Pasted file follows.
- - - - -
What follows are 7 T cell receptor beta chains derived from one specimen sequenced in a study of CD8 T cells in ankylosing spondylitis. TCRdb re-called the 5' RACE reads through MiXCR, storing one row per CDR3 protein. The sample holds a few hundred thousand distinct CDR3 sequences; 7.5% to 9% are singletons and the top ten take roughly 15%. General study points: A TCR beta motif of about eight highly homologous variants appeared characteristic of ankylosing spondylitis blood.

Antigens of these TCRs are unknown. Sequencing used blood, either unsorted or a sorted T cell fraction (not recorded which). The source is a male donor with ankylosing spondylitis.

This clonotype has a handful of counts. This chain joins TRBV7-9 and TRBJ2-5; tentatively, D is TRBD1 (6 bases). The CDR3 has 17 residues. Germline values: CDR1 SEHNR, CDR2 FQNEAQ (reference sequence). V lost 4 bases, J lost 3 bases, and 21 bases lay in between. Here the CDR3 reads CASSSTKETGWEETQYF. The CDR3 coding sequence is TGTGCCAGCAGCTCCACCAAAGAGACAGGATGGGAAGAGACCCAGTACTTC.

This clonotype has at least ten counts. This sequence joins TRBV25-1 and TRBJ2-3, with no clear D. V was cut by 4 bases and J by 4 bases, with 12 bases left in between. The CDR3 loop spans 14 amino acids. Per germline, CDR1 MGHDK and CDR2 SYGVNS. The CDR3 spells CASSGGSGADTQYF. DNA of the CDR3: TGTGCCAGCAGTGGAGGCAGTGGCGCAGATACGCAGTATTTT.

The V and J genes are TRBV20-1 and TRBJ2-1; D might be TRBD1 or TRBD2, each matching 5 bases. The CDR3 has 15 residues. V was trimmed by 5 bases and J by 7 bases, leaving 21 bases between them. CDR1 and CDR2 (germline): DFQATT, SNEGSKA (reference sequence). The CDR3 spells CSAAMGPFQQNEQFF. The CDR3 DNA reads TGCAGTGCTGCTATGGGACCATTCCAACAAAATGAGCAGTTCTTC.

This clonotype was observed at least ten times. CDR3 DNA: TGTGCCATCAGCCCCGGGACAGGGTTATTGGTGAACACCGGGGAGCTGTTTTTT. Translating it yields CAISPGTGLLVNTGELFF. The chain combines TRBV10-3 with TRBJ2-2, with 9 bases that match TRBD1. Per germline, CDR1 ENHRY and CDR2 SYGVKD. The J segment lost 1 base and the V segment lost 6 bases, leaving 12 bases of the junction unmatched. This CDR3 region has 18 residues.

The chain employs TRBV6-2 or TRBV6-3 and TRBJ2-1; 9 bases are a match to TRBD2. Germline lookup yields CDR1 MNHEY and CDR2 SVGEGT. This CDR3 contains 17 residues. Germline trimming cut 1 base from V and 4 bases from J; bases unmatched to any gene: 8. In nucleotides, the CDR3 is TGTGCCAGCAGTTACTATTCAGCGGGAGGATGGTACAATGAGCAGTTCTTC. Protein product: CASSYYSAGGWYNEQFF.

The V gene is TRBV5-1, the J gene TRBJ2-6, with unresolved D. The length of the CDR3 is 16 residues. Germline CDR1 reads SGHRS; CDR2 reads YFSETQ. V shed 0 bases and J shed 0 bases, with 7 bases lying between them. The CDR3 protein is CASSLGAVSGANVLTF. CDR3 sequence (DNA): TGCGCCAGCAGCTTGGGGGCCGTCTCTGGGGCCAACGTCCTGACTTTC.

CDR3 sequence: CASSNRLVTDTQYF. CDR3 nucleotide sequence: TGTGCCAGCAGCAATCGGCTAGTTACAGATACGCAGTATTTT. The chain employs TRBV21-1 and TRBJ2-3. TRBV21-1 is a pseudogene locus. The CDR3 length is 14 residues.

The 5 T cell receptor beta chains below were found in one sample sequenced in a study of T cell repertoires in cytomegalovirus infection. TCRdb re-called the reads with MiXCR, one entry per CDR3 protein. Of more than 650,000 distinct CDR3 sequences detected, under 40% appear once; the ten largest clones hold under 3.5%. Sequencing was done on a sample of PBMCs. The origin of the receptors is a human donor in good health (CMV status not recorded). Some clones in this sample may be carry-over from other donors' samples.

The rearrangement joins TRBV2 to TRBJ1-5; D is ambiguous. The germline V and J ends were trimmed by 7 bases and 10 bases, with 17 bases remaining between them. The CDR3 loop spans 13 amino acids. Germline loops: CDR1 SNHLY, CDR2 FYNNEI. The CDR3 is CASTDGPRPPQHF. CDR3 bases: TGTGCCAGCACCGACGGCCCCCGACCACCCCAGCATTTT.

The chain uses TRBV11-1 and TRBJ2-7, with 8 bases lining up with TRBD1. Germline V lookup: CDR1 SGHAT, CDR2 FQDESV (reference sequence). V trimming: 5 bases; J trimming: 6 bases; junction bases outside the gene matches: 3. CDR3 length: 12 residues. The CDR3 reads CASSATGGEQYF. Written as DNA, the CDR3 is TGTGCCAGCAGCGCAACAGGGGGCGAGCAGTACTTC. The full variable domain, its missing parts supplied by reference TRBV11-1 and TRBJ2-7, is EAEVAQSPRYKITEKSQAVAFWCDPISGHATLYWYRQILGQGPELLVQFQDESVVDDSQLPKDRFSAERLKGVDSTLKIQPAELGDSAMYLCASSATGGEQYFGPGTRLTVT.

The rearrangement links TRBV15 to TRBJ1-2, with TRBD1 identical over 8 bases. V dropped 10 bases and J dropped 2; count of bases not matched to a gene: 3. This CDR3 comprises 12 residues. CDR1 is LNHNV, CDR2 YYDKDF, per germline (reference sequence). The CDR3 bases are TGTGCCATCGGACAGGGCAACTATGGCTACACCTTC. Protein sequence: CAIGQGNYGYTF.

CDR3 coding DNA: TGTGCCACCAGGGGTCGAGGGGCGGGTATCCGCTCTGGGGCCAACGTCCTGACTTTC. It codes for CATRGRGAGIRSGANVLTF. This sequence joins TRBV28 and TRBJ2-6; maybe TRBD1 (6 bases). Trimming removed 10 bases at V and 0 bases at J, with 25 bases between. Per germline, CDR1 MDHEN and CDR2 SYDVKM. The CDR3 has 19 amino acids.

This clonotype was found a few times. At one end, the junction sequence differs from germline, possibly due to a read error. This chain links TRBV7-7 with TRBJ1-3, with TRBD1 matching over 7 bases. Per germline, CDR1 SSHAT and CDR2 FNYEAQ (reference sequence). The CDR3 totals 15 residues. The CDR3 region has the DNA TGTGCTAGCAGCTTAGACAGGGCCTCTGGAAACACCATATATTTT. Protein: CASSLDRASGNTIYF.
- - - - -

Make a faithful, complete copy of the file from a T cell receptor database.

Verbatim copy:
What follows are 7 T cell receptor beta chains derived from one specimen sequenced in a study of CD8 T cells in ankylosing spondylitis. TCRdb re-called the 5' RACE reads through MiXCR, storing one row per CDR3 protein. The sample holds a few hundred thousand distinct CDR3 sequences; 7.5% to 9% are singletons and the top ten take roughly 15%. General study points: A TCR beta motif of about eight highly homologous variants appeared characteristic of ankylosing spondylitis blood.

Antigens of these TCRs are unknown. Sequencing used blood, either unsorted or a sorted T cell fraction (not recorded which). The source is a male donor with ankylosing spondylitis.

This clonotype has a handful of counts. This chain joins TRBV7-9 and TRBJ2-5; tentatively, D is TRBD1 (6 bases). The CDR3 has 17 residues. Germline values: CDR1 SEHNR, CDR2 FQNEAQ (reference sequence). V lost 4 bases, J lost 3 bases, and 21 bases lay in between. Here the CDR3 reads CASSSTKETGWEETQYF. The CDR3 coding sequence is TGTGCCAGCAGCTCCACCAAAGAGACAGGATGGGAAGAGACCCAGTACTTC.

This clonotype has at least ten counts. This sequence joins TRBV25-1 and TRBJ2-3, with no clear D. V was cut by 4 bases and J by 4 bases, with 12 bases left in between. The CDR3 loop spans 14 amino acids. Per germline, CDR1 MGHDK and CDR2 SYGVNS. The CDR3 spells CASSGGSGADTQYF. DNA of the CDR3: TGTGCCAGCAGTGGAGGCAGTGGCGCAGATACGCAGTATTTT.

The V and J genes are TRBV20-1 and TRBJ2-1; D might be TRBD1 or TRBD2, each matching 5 bases. The CDR3 has 15 residues. V was trimmed by 5 bases and J by 7 bases, leaving 21 bases between them. CDR1 and CDR2 (germline): DFQATT, SNEGSKA (reference sequence). The CDR3 spells CSAAMGPFQQNEQFF. The CDR3 DNA reads TGCAGTGCTGCTATGGGACCATTCCAACAAAATGAGCAGTTCTTC.

This clonotype was observed at least ten times. CDR3 DNA: TGTGCCATCAGCCCCGGGACAGGGTTATTGGTGAACACCGGGGAGCTGTTTTTT. Translating it yields CAISPGTGLLVNTGELFF. The chain combines TRBV10-3 with TRBJ2-2, with 9 bases that match TRBD1. Per germline, CDR1 ENHRY and CDR2 SYGVKD. The J segment lost 1 base and the V segment lost 6 bases, leaving 12 bases of the junction unmatched. This CDR3 region has 18 residues.

The chain employs TRBV6-2 or TRBV6-3 and TRBJ2-1; 9 bases are a match to TRBD2. Germline lookup yields CDR1 MNHEY and CDR2 SVGEGT. This CDR3 contains 17 residues. Germline trimming cut 1 base from V and 4 bases from J; bases unmatched to any gene: 8. In nucleotides, the CDR3 is TGTGCCAGCAGTTACTATTCAGCGGGAGGATGGTACAATGAGCAGTTCTTC. Protein product: CASSYYSAGGWYNEQFF.

The V gene is TRBV5-1, the J gene TRBJ2-6, with unresolved D. The length of the CDR3 is 16 residues. Germline CDR1 reads SGHRS; CDR2 reads YFSETQ. V shed 0 bases and J shed 0 bases, with 7 bases lying between them. The CDR3 protein is CASSLGAVSGANVLTF. CDR3 sequence (DNA): TGCGCCAGCAGCTTGGGGGCCGTCTCTGGGGCCAACGTCCTGACTTTC.

CDR3 sequence: CASSNRLVTDTQYF. CDR3 nucleotide sequence: TGTGCCAGCAGCAATCGGCTAGTTACAGATACGCAGTATTTT. The chain employs TRBV21-1 and TRBJ2-3. TRBV21-1 is a pseudogene locus. The CDR3 length is 14 residues.

The 5 T cell receptor beta chains below were found in one sample sequenced in a study of T cell repertoires in cytomegalovirus infection. TCRdb re-called the reads with MiXCR, one entry per CDR3 protein. Of more than 650,000 distinct CDR3 sequences detected, under 40% appear once; the ten largest clones hold under 3.5%. Sequencing was done on a sample of PBMCs. The origin of the receptors is a human donor in good health (CMV status not recorded). Some clones in this sample may be carry-over from other donors' samples.

The rearrangement joins TRBV2 to TRBJ1-5; D is ambiguous. The germline V and J ends were trimmed by 7 bases and 10 bases, with 17 bases remaining between them. The CDR3 loop spans 13 amino acids. Germline loops: CDR1 SNHLY, CDR2 FYNNEI. The CDR3 is CASTDGPRPPQHF. CDR3 bases: TGTGCCAGCACCGACGGCCCCCGACCACCCCAGCATTTT.

The chain uses TRBV11-1 and TRBJ2-7, with 8 bases lining up with TRBD1. Germline V lookup: CDR1 SGHAT, CDR2 FQDESV (reference sequence). V trimming: 5 bases; J trimming: 6 bases; junction bases outside the gene matches: 3. CDR3 length: 12 residues. The CDR3 reads CASSATGGEQYF. Written as DNA, the CDR3 is TGTGCCAGCAGCGCAACAGGGGGCGAGCAGTACTTC. The full variable domain, its missing parts supplied by reference TRBV11-1 and TRBJ2-7, is EAEVAQSPRYKITEKSQAVAFWCDPISGHATLYWYRQILGQGPELLVQFQDESVVDDSQLPKDRFSAERLKGVDSTLKIQPAELGDSAMYLCASSATGGEQYFGPGTRLTVT.

The rearrangement links TRBV15 to TRBJ1-2, with TRBD1 identical over 8 bases. V dropped 10 bases and J dropped 2; count of bases not matched to a gene: 3. This CDR3 comprises 12 residues. CDR1 is LNHNV, CDR2 YYDKDF, per germline (reference sequence). The CDR3 bases are TGTGCCATCGGACAGGGCAACTATGGCTACACCTTC. Protein sequence: CAIGQGNYGYTF.

CDR3 coding DNA: TGTGCCACCAGGGGTCGAGGGGCGGGTATCCGCTCTGGGGCCAACGTCCTGACTTTC. It codes for CATRGRGAGIRSGANVLTF. This sequence joins TRBV28 and TRBJ2-6; maybe TRBD1 (6 bases). Trimming removed 10 bases at V and 0 bases at J, with 25 bases between. Per germline, CDR1 MDHEN and CDR2 SYDVKM. The CDR3 has 19 amino acids.

This clonotype was found a few times. At one end, the junction sequence differs from germline, possibly due to a read error. This chain links TRBV7-7 with TRBJ1-3, with TRBD1 matching over 7 bases. Per germline, CDR1 SSHAT and CDR2 FNYEAQ (reference sequence). The CDR3 totals 15 residues. The CDR3 region has the DNA TGTGCTAGCAGCTTAGACAGGGCCTCTGGAAACACCATATATTTT. Protein: CASSLDRASGNTIYF.